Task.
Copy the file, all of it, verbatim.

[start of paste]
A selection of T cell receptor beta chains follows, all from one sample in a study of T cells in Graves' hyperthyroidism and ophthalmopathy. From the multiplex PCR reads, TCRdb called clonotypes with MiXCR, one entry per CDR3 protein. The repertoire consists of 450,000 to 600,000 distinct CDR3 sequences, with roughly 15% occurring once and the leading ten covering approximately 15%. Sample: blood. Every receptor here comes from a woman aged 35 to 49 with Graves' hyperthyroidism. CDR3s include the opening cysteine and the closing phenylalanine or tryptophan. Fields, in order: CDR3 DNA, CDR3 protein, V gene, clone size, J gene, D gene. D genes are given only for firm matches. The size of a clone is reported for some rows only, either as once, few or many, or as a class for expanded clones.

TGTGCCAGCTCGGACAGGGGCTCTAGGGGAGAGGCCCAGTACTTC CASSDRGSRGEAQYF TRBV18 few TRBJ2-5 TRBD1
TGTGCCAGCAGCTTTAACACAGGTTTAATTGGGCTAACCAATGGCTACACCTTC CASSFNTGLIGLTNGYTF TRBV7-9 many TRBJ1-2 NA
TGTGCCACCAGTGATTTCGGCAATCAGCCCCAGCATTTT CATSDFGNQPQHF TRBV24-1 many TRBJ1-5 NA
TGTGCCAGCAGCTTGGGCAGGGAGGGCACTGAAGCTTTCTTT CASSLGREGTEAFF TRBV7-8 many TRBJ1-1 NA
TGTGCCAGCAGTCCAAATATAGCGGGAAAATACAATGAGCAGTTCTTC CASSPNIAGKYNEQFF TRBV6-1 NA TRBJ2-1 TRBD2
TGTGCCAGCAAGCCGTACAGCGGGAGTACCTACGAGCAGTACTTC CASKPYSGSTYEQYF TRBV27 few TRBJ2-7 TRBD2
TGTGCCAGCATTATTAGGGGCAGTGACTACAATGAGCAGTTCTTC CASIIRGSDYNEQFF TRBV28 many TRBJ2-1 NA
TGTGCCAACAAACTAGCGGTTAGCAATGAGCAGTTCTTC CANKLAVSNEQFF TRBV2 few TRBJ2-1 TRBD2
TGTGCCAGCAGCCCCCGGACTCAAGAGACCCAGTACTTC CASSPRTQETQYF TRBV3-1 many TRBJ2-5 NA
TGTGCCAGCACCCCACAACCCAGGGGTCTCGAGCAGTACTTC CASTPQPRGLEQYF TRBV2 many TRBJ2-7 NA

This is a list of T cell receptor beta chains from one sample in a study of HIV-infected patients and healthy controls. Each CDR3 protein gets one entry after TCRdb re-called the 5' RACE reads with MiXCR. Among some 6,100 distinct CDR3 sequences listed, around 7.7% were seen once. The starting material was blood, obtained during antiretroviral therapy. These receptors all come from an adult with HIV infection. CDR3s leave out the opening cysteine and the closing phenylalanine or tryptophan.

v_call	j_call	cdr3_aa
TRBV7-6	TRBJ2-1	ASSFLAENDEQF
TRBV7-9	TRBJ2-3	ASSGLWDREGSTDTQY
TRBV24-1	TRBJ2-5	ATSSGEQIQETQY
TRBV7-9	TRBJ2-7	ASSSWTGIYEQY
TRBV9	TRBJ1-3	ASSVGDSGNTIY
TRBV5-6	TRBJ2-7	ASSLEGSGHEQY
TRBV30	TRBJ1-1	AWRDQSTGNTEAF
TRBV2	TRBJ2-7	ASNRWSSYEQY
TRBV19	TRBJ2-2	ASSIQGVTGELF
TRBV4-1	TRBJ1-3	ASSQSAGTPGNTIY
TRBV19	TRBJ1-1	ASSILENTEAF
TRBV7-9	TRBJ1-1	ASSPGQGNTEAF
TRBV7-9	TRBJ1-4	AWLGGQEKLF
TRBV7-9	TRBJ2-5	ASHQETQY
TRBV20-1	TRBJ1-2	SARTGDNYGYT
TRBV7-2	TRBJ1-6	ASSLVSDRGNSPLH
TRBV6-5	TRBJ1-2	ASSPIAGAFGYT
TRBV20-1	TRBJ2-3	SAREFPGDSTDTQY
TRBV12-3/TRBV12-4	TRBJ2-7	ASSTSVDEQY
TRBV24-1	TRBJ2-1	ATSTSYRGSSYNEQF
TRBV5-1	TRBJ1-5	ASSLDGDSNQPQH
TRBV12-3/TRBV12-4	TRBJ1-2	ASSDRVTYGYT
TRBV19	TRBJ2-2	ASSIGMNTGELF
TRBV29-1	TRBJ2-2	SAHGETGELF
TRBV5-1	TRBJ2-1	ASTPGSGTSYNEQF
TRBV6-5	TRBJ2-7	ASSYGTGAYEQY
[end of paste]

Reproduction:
A selection of T cell receptor beta chains follows, all from one sample in a study of T cells in Graves' hyperthyroidism and ophthalmopathy. From the multiplex PCR reads, TCRdb called clonotypes with MiXCR, one entry per CDR3 protein. The repertoire consists of 450,000 to 600,000 distinct CDR3 sequences, with roughly 15% occurring once and the leading ten covering approximately 15%. Sample: blood. Every receptor here comes from a woman aged 35 to 49 with Graves' hyperthyroidism. CDR3s include the opening cysteine and the closing phenylalanine or tryptophan. Fields, in order: CDR3 DNA, CDR3 protein, V gene, clone size, J gene, D gene. D genes are given only for firm matches. The size of a clone is reported for some rows only, either as once, few or many, or as a class for expanded clones.

TGTGCCAGCTCGGACAGGGGCTCTAGGGGAGAGGCCCAGTACTTC CASSDRGSRGEAQYF TRBV18 few TRBJ2-5 TRBD1
TGTGCCAGCAGCTTTAACACAGGTTTAATTGGGCTAACCAATGGCTACACCTTC CASSFNTGLIGLTNGYTF TRBV7-9 many TRBJ1-2 NA
TGTGCCACCAGTGATTTCGGCAATCAGCCCCAGCATTTT CATSDFGNQPQHF TRBV24-1 many TRBJ1-5 NA
TGTGCCAGCAGCTTGGGCAGGGAGGGCACTGAAGCTTTCTTT CASSLGREGTEAFF TRBV7-8 many TRBJ1-1 NA
TGTGCCAGCAGTCCAAATATAGCGGGAAAATACAATGAGCAGTTCTTC CASSPNIAGKYNEQFF TRBV6-1 NA TRBJ2-1 TRBD2
TGTGCCAGCAAGCCGTACAGCGGGAGTACCTACGAGCAGTACTTC CASKPYSGSTYEQYF TRBV27 few TRBJ2-7 TRBD2
TGTGCCAGCATTATTAGGGGCAGTGACTACAATGAGCAGTTCTTC CASIIRGSDYNEQFF TRBV28 many TRBJ2-1 NA
TGTGCCAACAAACTAGCGGTTAGCAATGAGCAGTTCTTC CANKLAVSNEQFF TRBV2 few TRBJ2-1 TRBD2
TGTGCCAGCAGCCCCCGGACTCAAGAGACCCAGTACTTC CASSPRTQETQYF TRBV3-1 many TRBJ2-5 NA
TGTGCCAGCACCCCACAACCCAGGGGTCTCGAGCAGTACTTC CASTPQPRGLEQYF TRBV2 many TRBJ2-7 NA

This is a list of T cell receptor beta chains from one sample in a study of HIV-infected patients and healthy controls. Each CDR3 protein gets one entry after TCRdb re-called the 5' RACE reads with MiXCR. Among some 6,100 distinct CDR3 sequences listed, around 7.7% were seen once. The starting material was blood, obtained during antiretroviral therapy. These receptors all come from an adult with HIV infection. CDR3s leave out the opening cysteine and the closing phenylalanine or tryptophan.

v_call	j_call	cdr3_aa
TRBV7-6	TRBJ2-1	ASSFLAENDEQF
TRBV7-9	TRBJ2-3	ASSGLWDREGSTDTQY
TRBV24-1	TRBJ2-5	ATSSGEQIQETQY
TRBV7-9	TRBJ2-7	ASSSWTGIYEQY
TRBV9	TRBJ1-3	ASSVGDSGNTIY
TRBV5-6	TRBJ2-7	ASSLEGSGHEQY
TRBV30	TRBJ1-1	AWRDQSTGNTEAF
TRBV2	TRBJ2-7	ASNRWSSYEQY
TRBV19	TRBJ2-2	ASSIQGVTGELF
TRBV4-1	TRBJ1-3	ASSQSAGTPGNTIY
TRBV19	TRBJ1-1	ASSILENTEAF
TRBV7-9	TRBJ1-1	ASSPGQGNTEAF
TRBV7-9	TRBJ1-4	AWLGGQEKLF
TRBV7-9	TRBJ2-5	ASHQETQY
TRBV20-1	TRBJ1-2	SARTGDNYGYT
TRBV7-2	TRBJ1-6	ASSLVSDRGNSPLH
TRBV6-5	TRBJ1-2	ASSPIAGAFGYT
TRBV20-1	TRBJ2-3	SAREFPGDSTDTQY
TRBV12-3/TRBV12-4	TRBJ2-7	ASSTSVDEQY
TRBV24-1	TRBJ2-1	ATSTSYRGSSYNEQF
TRBV5-1	TRBJ1-5	ASSLDGDSNQPQH
TRBV12-3/TRBV12-4	TRBJ1-2	ASSDRVTYGYT
TRBV19	TRBJ2-2	ASSIGMNTGELF
TRBV29-1	TRBJ2-2	SAHGETGELF
TRBV5-1	TRBJ2-1	ASTPGSGTSYNEQF
TRBV6-5	TRBJ2-7	ASSYGTGAYEQY